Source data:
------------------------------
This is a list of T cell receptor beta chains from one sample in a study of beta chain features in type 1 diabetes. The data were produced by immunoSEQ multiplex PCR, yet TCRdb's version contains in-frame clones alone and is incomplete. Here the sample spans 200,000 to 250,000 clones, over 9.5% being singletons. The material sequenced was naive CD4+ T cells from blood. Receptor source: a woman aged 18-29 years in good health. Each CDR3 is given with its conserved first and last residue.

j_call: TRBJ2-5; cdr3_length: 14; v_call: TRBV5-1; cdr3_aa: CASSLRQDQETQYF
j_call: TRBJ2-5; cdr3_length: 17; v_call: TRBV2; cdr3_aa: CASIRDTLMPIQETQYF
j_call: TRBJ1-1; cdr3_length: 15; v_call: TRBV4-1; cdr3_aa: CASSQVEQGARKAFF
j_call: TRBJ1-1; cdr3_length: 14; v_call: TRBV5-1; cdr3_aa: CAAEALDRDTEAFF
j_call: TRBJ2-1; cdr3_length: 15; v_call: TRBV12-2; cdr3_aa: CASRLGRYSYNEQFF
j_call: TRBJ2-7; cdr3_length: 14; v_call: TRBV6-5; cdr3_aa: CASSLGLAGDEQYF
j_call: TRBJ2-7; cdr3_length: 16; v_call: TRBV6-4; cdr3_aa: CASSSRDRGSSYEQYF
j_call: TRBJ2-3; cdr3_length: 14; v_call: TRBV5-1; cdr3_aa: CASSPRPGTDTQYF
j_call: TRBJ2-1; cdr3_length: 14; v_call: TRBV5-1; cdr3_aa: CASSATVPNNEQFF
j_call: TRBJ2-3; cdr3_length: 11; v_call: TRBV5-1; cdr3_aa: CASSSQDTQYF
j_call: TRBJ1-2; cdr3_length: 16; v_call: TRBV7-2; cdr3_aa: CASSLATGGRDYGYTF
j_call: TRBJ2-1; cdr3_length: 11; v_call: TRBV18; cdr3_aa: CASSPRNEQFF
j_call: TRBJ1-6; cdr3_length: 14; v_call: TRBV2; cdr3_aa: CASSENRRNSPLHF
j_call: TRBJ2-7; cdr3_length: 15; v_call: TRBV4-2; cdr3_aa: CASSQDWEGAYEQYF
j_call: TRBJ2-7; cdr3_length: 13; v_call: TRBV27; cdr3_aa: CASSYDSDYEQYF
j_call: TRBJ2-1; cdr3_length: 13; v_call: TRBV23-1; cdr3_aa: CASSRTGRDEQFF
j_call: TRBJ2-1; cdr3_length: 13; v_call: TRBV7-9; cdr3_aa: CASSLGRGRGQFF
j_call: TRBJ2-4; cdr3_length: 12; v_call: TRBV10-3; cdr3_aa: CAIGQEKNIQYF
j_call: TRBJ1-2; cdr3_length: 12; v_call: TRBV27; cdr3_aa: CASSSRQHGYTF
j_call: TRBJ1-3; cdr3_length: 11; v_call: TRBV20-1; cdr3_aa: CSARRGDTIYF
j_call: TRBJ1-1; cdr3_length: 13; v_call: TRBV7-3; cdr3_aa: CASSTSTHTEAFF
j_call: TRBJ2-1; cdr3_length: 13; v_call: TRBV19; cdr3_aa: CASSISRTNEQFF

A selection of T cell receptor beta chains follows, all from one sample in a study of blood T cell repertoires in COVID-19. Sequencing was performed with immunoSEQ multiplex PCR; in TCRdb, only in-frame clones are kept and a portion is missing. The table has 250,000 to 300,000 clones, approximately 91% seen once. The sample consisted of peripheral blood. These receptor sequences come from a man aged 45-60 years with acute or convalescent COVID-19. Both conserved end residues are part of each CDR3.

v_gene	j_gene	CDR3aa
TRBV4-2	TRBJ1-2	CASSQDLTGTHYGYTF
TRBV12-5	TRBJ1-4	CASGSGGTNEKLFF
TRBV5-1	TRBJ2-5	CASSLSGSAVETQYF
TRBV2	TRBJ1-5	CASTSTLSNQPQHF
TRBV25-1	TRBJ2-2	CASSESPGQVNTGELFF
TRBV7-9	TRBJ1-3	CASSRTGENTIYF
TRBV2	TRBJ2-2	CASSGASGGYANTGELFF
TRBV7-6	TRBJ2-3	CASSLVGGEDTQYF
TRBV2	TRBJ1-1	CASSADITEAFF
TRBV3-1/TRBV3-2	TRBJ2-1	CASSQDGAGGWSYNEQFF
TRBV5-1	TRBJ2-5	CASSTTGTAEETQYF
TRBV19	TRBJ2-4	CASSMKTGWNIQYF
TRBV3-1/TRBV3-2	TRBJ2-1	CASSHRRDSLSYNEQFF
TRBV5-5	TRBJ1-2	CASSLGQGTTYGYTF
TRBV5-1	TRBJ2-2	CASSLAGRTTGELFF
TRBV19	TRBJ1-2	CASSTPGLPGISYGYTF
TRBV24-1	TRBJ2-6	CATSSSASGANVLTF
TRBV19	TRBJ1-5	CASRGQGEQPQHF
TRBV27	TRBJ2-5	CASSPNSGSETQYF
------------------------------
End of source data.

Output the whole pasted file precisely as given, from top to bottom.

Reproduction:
This is a list of T cell receptor beta chains from one sample in a study of beta chain features in type 1 diabetes. The data were produced by immunoSEQ multiplex PCR, yet TCRdb's version contains in-frame clones alone and is incomplete. Here the sample spans 200,000 to 250,000 clones, over 9.5% being singletons. The material sequenced was naive CD4+ T cells from blood. Receptor source: a woman aged 18-29 years in good health. Each CDR3 is given with its conserved first and last residue.

j_call: TRBJ2-5; cdr3_length: 14; v_call: TRBV5-1; cdr3_aa: CASSLRQDQETQYF
j_call: TRBJ2-5; cdr3_length: 17; v_call: TRBV2; cdr3_aa: CASIRDTLMPIQETQYF
j_call: TRBJ1-1; cdr3_length: 15; v_call: TRBV4-1; cdr3_aa: CASSQVEQGARKAFF
j_call: TRBJ1-1; cdr3_length: 14; v_call: TRBV5-1; cdr3_aa: CAAEALDRDTEAFF
j_call: TRBJ2-1; cdr3_length: 15; v_call: TRBV12-2; cdr3_aa: CASRLGRYSYNEQFF
j_call: TRBJ2-7; cdr3_length: 14; v_call: TRBV6-5; cdr3_aa: CASSLGLAGDEQYF
j_call: TRBJ2-7; cdr3_length: 16; v_call: TRBV6-4; cdr3_aa: CASSSRDRGSSYEQYF
j_call: TRBJ2-3; cdr3_length: 14; v_call: TRBV5-1; cdr3_aa: CASSPRPGTDTQYF
j_call: TRBJ2-1; cdr3_length: 14; v_call: TRBV5-1; cdr3_aa: CASSATVPNNEQFF
j_call: TRBJ2-3; cdr3_length: 11; v_call: TRBV5-1; cdr3_aa: CASSSQDTQYF
j_call: TRBJ1-2; cdr3_length: 16; v_call: TRBV7-2; cdr3_aa: CASSLATGGRDYGYTF
j_call: TRBJ2-1; cdr3_length: 11; v_call: TRBV18; cdr3_aa: CASSPRNEQFF
j_call: TRBJ1-6; cdr3_length: 14; v_call: TRBV2; cdr3_aa: CASSENRRNSPLHF
j_call: TRBJ2-7; cdr3_length: 15; v_call: TRBV4-2; cdr3_aa: CASSQDWEGAYEQYF
j_call: TRBJ2-7; cdr3_length: 13; v_call: TRBV27; cdr3_aa: CASSYDSDYEQYF
j_call: TRBJ2-1; cdr3_length: 13; v_call: TRBV23-1; cdr3_aa: CASSRTGRDEQFF
j_call: TRBJ2-1; cdr3_length: 13; v_call: TRBV7-9; cdr3_aa: CASSLGRGRGQFF
j_call: TRBJ2-4; cdr3_length: 12; v_call: TRBV10-3; cdr3_aa: CAIGQEKNIQYF
j_call: TRBJ1-2; cdr3_length: 12; v_call: TRBV27; cdr3_aa: CASSSRQHGYTF
j_call: TRBJ1-3; cdr3_length: 11; v_call: TRBV20-1; cdr3_aa: CSARRGDTIYF
j_call: TRBJ1-1; cdr3_length: 13; v_call: TRBV7-3; cdr3_aa: CASSTSTHTEAFF
j_call: TRBJ2-1; cdr3_length: 13; v_call: TRBV19; cdr3_aa: CASSISRTNEQFF

A selection of T cell receptor beta chains follows, all from one sample in a study of blood T cell repertoires in COVID-19. Sequencing was performed with immunoSEQ multiplex PCR; in TCRdb, only in-frame clones are kept and a portion is missing. The table has 250,000 to 300,000 clones, approximately 91% seen once. The sample consisted of peripheral blood. These receptor sequences come from a man aged 45-60 years with acute or convalescent COVID-19. Both conserved end residues are part of each CDR3.

v_gene	j_gene	CDR3aa
TRBV4-2	TRBJ1-2	CASSQDLTGTHYGYTF
TRBV12-5	TRBJ1-4	CASGSGGTNEKLFF
TRBV5-1	TRBJ2-5	CASSLSGSAVETQYF
TRBV2	TRBJ1-5	CASTSTLSNQPQHF
TRBV25-1	TRBJ2-2	CASSESPGQVNTGELFF
TRBV7-9	TRBJ1-3	CASSRTGENTIYF
TRBV2	TRBJ2-2	CASSGASGGYANTGELFF
TRBV7-6	TRBJ2-3	CASSLVGGEDTQYF
TRBV2	TRBJ1-1	CASSADITEAFF
TRBV3-1/TRBV3-2	TRBJ2-1	CASSQDGAGGWSYNEQFF
TRBV5-1	TRBJ2-5	CASSTTGTAEETQYF
TRBV19	TRBJ2-4	CASSMKTGWNIQYF
TRBV3-1/TRBV3-2	TRBJ2-1	CASSHRRDSLSYNEQFF
TRBV5-5	TRBJ1-2	CASSLGQGTTYGYTF
TRBV5-1	TRBJ2-2	CASSLAGRTTGELFF
TRBV19	TRBJ1-2	CASSTPGLPGISYGYTF
TRBV24-1	TRBJ2-6	CATSSSASGANVLTF
TRBV19	TRBJ1-5	CASRGQGEQPQHF
TRBV27	TRBJ2-5	CASSPNSGSETQYF